Max Overton's Scarab Akhenaten

(Credit: Max Overton)

There are certain things I expect when I read a book. First among them is that the book is actually all there. Unfortunately this was not so for Scarab Akhenaten.

There is a gripping scene, probably the most exciting in the whole book, where the female protagonist has to face down a group of bandits who are going to rape and then kill her. As many authors do at this point, Overton took us away from this scene so that we would race through the next chapter about another character to find out sooner what happened to our heroine. Unfortunately, when we returned to her story, everything had been resolved by some soldiers who hadn’t been on the scene before. I thought I must have accidentally skipped a chapter somehow, so went back to see if I could figure out what had happened. All in vain.

It appears that the all important resolution of this most exciting point in the book was simply left out. By accident, I’m sure, but it was a drag on the story nonetheless. Somewhere, Overton needs to add a Chapter 33a, where we find out how Paramessu saves our heroine, earning her everlasting adoration.Because I hadn’t been there when said rescue occurred, I also hadn’t experienced the reason the heroine was so enamoured of him, so I only felt annoyance that she would be so ungrateful to the boy she expected to marry by mooning after another man.

But let’s move on. Mistakes aside, the book was competent. It paints a very vivid picture of Egypt, explaining rituals and customs amongst the common people and their rulers. However, in places it read like a history book rather than a novel.

For example:

Akhenaten instituted religious intolerance for the first time in our long history. Withdrawing to his city of Akhet-Aten, the king set up his cult of Aten, under which he was the son of the sun and the sole beneficiary fo the blessings that poured down from the god. Akhenaten believed it offered something for the common people but in fact it did not. It did not offer any sort of moral philosophy or laws, nor did it offer a comforting afterlife. The citizens fo Aten’s city at least had the semblance of a religious life with the king active in his self-centered worship, but the rest of the country did not even have that.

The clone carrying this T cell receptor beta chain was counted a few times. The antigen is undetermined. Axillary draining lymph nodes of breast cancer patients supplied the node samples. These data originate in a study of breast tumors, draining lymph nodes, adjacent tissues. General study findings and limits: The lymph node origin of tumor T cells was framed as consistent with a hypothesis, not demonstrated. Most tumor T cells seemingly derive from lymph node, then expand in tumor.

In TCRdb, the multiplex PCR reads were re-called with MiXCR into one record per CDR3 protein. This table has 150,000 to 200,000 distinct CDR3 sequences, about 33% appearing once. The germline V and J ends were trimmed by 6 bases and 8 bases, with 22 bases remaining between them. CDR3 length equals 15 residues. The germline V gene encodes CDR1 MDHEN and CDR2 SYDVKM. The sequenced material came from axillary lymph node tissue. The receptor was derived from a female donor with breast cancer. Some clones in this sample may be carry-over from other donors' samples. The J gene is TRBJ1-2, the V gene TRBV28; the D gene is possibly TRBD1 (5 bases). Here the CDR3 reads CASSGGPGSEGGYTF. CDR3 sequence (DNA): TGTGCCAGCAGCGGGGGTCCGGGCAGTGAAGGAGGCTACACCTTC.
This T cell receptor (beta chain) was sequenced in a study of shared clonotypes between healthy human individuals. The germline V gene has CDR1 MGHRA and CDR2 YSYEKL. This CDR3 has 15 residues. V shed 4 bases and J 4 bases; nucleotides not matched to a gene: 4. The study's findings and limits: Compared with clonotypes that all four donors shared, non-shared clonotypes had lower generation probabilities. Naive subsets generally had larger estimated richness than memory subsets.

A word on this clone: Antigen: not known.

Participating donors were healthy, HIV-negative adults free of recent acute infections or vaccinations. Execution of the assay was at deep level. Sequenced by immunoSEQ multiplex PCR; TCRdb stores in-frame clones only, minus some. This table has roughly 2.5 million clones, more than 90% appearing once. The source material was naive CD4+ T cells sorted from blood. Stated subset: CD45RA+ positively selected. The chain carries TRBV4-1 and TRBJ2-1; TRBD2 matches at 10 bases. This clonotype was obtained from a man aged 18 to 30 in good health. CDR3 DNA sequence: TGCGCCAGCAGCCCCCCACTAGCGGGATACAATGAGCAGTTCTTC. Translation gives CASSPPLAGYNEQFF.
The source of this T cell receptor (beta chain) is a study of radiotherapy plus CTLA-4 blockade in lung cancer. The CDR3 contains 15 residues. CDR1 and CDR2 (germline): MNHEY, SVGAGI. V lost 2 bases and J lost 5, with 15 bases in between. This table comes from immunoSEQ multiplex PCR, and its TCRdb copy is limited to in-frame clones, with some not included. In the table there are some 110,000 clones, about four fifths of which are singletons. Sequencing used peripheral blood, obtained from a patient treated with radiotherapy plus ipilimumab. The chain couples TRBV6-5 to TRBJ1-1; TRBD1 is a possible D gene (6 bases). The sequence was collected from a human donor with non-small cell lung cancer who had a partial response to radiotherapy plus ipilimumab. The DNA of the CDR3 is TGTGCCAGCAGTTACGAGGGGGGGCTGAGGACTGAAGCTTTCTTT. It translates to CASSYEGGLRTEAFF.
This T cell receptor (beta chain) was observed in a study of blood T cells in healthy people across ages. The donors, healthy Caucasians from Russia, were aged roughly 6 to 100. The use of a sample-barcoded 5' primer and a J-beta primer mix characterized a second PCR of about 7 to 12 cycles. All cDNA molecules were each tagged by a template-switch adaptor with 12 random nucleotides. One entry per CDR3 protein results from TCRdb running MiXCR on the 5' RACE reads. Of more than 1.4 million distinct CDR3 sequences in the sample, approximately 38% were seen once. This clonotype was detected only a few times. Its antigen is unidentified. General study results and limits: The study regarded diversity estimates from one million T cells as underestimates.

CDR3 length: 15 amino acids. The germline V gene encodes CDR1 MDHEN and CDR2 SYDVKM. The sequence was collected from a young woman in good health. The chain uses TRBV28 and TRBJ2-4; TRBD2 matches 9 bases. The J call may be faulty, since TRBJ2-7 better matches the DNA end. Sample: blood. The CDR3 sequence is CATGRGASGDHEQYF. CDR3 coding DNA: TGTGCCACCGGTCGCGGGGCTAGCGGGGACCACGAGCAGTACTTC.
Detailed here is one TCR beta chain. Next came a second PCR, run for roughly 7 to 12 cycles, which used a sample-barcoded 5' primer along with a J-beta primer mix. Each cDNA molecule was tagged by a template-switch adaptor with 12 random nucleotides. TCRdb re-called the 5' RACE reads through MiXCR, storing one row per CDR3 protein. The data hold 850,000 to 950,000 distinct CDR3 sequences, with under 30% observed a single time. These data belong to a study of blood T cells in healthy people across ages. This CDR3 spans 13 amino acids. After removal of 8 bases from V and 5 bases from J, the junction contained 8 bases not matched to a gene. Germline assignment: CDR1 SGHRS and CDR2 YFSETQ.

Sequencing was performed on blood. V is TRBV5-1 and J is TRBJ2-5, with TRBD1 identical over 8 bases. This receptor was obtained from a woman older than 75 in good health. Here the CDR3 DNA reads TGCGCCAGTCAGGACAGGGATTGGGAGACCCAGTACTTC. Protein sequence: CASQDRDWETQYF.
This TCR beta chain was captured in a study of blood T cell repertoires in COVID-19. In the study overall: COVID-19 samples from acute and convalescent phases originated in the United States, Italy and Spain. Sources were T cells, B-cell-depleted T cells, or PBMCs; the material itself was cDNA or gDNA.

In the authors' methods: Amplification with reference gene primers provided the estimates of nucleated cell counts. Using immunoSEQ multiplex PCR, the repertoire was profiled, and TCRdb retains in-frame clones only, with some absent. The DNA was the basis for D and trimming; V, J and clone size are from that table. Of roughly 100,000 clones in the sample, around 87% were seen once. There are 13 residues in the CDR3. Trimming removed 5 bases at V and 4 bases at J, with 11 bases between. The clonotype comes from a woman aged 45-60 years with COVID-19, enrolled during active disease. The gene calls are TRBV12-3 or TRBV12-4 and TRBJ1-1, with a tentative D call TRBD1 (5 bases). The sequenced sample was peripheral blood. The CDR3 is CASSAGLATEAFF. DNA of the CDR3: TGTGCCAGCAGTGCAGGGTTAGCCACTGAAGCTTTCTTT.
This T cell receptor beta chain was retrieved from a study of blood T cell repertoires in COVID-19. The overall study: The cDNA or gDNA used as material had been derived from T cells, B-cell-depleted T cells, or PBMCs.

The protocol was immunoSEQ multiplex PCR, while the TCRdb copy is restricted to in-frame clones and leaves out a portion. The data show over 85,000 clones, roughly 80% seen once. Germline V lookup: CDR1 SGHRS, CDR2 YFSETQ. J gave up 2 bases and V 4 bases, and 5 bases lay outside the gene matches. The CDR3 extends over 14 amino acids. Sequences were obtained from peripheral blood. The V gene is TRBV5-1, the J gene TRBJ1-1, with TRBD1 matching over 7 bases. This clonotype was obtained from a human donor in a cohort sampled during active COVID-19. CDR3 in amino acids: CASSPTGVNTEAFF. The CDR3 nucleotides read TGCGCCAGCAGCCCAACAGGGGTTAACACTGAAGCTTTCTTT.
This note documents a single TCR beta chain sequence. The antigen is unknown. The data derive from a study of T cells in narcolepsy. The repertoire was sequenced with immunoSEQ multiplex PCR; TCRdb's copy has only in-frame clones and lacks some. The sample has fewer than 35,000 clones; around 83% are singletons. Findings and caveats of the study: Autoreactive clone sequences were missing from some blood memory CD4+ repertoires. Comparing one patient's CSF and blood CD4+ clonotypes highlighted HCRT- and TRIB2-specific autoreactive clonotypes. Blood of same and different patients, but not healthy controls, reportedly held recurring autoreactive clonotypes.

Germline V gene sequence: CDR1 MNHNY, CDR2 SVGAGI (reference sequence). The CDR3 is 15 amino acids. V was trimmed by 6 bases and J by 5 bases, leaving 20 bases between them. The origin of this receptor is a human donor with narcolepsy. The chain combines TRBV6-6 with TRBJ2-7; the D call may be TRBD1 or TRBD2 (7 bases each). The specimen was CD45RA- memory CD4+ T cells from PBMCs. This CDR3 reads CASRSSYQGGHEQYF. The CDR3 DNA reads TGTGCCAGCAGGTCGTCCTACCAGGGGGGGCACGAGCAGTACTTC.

The priests of Amun were extremely rich and influential before Akhenaten’s edict and, faced with the confiscation and redistribution of their wealth, started to foment dissatisfaction and incite riot among the populace. Coupled with the weakening of the army, Kemet tottered on the brink of anarchy.

That reads very much like a history lesson, does it not?

The amount of telling instead of showing was also offputting. There is a point where the Egyptian King was doing something particularly stupid, as he often does in the book. As things go badly, he starts to reconsider his decision. However, his trusty advisor firms his resolve in this passage.

Ay advised the King to stand firm, to force the priests to stand down, by the use of force if necessary. He portrayed the uprising as a rebellion against the Aten rather than for the gods; and hardened the king’s heart.

I think this, and other passages like it, would have read better as a scene where we lived the argument through Ay’s own mouth, not through that of the narrator.

The propensity to show and not tell is most likely the reason I did not feel attached to any of the characters, with the possible exception of Smenkhkare. Unfortunately for Overton, if I can’t empathise with the characters, I don’t like the book. That’s why I’m giving it 2/5 and I won’t be buying any of the other novels in his series.

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